Report of the AALL Representative to the American Library Association,
Association for Library Collections and Technical Services,
Cataloging and Classification Section: Description and Access (CC:DA)
Midwinter Meeting, San Antonio, January 2006
Annual Meeting, New Orleans, June 2006
Robert Crown Law Library
kwinzer [at] stanford.edu
ALA's Cataloging and Classification Section's Description and Access (CC:DA) Committee regularly meets on Saturday afternoon and Monday morning. To better enable the committee to discuss the various drafts of RDA, Resource Description and Access, an additional Friday meeting was held during both the midwinter and annual meetings. All meetings were well attended with lively discussion and more visitors than available seating. Who knew our cataloging rules could inspire such interest? With the exception of a few reports, including the Library of Congress, and representatives from NISO, Marbi, and the ALA Publications Office, RDA dominated the discussions.
A draft of several chapters of part one was released in mid December, only a few weeks before the first day of the midwinter meetings. The Joint Steering Committee took an unprecedented step in making RDA drafts publicly available and starting a list to encourage public comment. Drafts of RDA and other working documents can be accessed at: http://www.collectionscanada.ca/jsc/. With public access, law catalogers can fully participate in the process of developing RDA.
The second draft was released shortly before our June meeting, allowing little time for the committee to read and reflect upon the new work. However, the members of CC:DA are a dedicated group of professionals, and many used time spent flying to the meeting to carefully study the new draft.
Individual comments on the drafts are entered into a shared database called Confluence and reviewed by others on the committee, who agree or disagree with the comments and suggestions. In commenting on part 1, AALL suggested improvements to the rules for integrating resources and to the section concerning mode of issuance. The rules for when to create a new record did not include integrating resources, which do, in fact sometimes end an old edition and start all over. Even an integrating website sometimes freezes the content in place and starts a new site. We also proposed that the rules for replacement volume sets be included in RDA and suggested a possible means to that end in our Confluence comments. Our suggestions were included in the CC:DA response and were forwarded to the Joint Steering Committee. The editor is working on a discussion paper on modes of issuance that will be released in August; we should know more with the release of that document.
AALL will enter comments for chapters 6 and 7 this month, especially concerning the legal rules, in time for them to be incorporated into the CC:DA comments sent to the Joint Steering Committee in September. One question is whether the special rules for legal and other special types of material need to be kept in separate sections rather than being incorporated within the general rules. The current draft keeps most of the legal rules previously included in AACR2 chapter 21 intact, with some simplification and clearer language. In most cases the rule of 3 has been eliminated, although it still can be found in the section on choosing the primary access point when more than one person, family, or corporate body is responsible for creating a work.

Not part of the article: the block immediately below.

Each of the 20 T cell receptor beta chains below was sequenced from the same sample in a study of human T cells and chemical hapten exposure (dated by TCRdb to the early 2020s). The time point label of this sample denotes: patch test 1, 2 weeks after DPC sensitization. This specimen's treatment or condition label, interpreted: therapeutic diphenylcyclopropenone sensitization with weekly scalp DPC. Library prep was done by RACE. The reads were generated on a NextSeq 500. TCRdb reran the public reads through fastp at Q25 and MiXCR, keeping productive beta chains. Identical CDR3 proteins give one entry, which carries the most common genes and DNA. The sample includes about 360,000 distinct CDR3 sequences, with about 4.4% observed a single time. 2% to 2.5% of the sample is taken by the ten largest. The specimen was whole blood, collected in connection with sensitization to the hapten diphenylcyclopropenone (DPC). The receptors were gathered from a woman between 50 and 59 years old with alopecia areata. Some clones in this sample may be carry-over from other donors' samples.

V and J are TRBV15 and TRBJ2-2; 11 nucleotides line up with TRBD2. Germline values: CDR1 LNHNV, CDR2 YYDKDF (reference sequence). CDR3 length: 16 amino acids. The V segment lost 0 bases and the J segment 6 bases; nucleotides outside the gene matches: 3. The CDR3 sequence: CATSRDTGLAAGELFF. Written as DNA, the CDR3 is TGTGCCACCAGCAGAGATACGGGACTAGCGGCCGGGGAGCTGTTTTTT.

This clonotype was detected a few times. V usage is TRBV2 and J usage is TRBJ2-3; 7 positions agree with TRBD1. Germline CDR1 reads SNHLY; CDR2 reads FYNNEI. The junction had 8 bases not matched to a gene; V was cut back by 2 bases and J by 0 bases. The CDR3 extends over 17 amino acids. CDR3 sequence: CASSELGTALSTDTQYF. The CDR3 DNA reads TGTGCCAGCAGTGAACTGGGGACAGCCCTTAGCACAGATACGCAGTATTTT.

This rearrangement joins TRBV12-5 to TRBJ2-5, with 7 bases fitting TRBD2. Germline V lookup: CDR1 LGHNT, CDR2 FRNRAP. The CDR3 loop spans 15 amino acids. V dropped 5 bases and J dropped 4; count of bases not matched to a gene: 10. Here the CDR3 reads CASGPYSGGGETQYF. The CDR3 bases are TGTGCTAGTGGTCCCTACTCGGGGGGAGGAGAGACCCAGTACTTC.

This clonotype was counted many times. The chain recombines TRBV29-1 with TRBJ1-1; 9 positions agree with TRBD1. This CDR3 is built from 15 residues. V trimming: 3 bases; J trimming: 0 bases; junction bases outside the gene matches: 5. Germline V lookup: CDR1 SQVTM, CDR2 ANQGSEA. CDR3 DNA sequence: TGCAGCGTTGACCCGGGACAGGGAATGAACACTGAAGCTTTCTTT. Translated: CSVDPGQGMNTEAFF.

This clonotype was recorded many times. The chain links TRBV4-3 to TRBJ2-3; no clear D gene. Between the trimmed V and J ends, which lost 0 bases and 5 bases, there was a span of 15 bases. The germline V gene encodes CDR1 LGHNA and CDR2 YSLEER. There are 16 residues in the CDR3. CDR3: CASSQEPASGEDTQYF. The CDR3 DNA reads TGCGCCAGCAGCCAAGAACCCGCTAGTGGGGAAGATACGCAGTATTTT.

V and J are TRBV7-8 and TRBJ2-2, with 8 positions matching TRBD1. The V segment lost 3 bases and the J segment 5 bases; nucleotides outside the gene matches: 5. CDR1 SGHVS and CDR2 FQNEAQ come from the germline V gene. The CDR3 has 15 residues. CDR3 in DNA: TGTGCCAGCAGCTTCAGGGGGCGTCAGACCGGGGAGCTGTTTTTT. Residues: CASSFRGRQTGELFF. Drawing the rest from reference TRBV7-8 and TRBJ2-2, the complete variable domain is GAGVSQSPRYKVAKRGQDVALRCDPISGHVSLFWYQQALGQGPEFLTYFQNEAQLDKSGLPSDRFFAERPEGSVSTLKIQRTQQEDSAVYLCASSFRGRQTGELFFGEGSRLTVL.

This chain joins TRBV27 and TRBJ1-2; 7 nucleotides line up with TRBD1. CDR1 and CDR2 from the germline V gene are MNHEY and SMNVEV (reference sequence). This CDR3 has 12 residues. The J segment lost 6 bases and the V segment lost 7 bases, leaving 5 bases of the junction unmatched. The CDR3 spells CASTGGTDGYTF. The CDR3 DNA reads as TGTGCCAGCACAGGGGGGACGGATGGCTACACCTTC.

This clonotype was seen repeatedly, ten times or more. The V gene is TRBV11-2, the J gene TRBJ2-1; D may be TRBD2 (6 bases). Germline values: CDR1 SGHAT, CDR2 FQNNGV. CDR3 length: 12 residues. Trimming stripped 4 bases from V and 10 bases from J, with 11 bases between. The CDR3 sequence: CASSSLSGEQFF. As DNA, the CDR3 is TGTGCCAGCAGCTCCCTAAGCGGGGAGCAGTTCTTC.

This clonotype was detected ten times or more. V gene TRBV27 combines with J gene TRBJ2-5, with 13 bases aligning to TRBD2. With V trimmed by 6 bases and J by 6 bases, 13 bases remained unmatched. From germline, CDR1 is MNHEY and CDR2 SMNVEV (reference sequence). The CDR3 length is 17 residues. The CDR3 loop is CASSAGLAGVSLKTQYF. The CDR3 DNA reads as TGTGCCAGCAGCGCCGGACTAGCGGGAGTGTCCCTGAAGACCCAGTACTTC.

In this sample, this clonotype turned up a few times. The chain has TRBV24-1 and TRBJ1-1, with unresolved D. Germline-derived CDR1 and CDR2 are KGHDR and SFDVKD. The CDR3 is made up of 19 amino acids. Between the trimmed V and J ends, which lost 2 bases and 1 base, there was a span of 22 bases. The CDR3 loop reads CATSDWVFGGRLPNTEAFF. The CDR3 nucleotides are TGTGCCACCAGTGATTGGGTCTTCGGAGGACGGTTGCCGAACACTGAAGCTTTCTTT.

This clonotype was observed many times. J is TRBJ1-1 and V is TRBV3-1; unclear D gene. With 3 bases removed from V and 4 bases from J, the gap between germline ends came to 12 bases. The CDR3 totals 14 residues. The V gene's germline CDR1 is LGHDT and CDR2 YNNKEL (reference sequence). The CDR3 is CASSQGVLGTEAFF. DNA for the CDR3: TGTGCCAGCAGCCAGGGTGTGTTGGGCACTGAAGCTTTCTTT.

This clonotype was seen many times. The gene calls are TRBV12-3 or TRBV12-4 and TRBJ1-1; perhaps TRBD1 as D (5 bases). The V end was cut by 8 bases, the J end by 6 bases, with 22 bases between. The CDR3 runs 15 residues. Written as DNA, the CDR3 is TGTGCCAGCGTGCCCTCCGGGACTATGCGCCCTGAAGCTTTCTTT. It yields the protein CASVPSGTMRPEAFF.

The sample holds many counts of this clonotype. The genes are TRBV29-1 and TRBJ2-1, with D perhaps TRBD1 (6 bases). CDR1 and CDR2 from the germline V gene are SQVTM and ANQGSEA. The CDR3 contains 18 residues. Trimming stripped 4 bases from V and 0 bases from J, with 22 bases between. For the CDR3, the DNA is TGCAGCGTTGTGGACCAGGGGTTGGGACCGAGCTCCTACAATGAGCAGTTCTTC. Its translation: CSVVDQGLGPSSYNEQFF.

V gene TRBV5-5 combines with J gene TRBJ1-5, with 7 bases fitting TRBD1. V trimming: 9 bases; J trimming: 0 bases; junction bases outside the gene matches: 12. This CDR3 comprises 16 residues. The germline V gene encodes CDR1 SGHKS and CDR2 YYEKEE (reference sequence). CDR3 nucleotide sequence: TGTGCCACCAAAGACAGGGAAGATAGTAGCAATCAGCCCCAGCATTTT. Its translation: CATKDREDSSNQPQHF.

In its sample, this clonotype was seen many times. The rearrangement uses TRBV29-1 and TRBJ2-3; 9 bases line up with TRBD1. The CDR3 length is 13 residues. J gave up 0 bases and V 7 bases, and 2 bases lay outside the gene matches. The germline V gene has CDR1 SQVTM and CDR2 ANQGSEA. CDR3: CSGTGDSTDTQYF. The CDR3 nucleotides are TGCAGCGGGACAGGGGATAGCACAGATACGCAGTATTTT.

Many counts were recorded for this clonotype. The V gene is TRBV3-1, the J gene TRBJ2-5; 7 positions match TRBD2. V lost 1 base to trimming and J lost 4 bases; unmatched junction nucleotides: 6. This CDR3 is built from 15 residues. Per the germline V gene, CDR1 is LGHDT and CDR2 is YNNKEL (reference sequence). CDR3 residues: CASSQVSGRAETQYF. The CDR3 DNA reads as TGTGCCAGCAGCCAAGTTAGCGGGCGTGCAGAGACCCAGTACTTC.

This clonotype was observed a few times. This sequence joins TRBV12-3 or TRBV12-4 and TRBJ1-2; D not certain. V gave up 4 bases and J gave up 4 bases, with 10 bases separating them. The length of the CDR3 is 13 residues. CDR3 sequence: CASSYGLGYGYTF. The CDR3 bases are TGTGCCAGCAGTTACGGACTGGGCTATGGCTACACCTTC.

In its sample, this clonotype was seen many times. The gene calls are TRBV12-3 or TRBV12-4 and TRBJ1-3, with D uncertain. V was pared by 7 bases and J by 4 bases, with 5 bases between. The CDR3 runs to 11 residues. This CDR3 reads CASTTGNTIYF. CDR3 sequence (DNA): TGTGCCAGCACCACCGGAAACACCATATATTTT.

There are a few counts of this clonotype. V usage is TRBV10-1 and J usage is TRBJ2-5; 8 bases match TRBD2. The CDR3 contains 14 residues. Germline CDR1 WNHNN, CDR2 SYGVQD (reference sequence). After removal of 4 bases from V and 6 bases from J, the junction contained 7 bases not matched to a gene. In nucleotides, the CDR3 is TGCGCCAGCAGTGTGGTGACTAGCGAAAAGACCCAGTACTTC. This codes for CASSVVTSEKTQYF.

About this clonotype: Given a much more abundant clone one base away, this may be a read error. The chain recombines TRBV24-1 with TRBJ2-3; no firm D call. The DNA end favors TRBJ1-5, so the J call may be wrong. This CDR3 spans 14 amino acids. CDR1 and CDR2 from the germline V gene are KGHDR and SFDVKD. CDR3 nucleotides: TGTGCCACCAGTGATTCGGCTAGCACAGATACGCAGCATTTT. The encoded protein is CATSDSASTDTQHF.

Many of the old catalog card based terms have been replaced by terms taken from natural language. Because we no longer have a card on which to type a "heading" taken from the "tracings" at the bottom of the card, the term access point clarifies what we really mean, as does "primary access" for the cataloger jargon "main entry."
Although RDA is being developed for use in English language communities, there is also a push for internationalization of the standards. The Library of Congress has issued a proposal for making RDA open to use by any community with a context other than English language, other than latin script, and other than Western-style Arabic numerals, and other than Gregorian/Julian calendar. The key issue affecting the law community is the proposed revision of the rules concerning treaties (rule 18.104.22.168, deletion of 22.214.171.124, and revision of 126.96.36.199. The proposal is designed to remove the preference for English alphabetic order from the rule, using the title of a treaty as the primary access point, with additional access points for the governments or other parties concerned. AALL will need to respond to this proposal shortly.
RDA will be used most effectively as an electronic resource, although a print loose-leaf version will also be published. Because it is designed to be a content standard, independent of the format used to communicate the information, RDA will not use a particular display standard within the document. Rather it will provide links to ISBD and other presentation formats which will be contained in appendices. An advantage of the electronic version will be the ability to easily identify rules and bring together rules for specific kinds of resources. At this time a prototype can be viewed at http://www.rdaonline.org for an idea of what the online version might contain.
The last part of RDA will be released at the end of 2006, with a projected publication date of 2008. Revising our cataloging code to reflect the electronic age requires us to focus on how best to provide access to our resources for our users. The task is not for the faint of heart. I hope the Law community will participate in review and comment on RDA and other documents so that we ensure that our needs are met by the new cataloging code.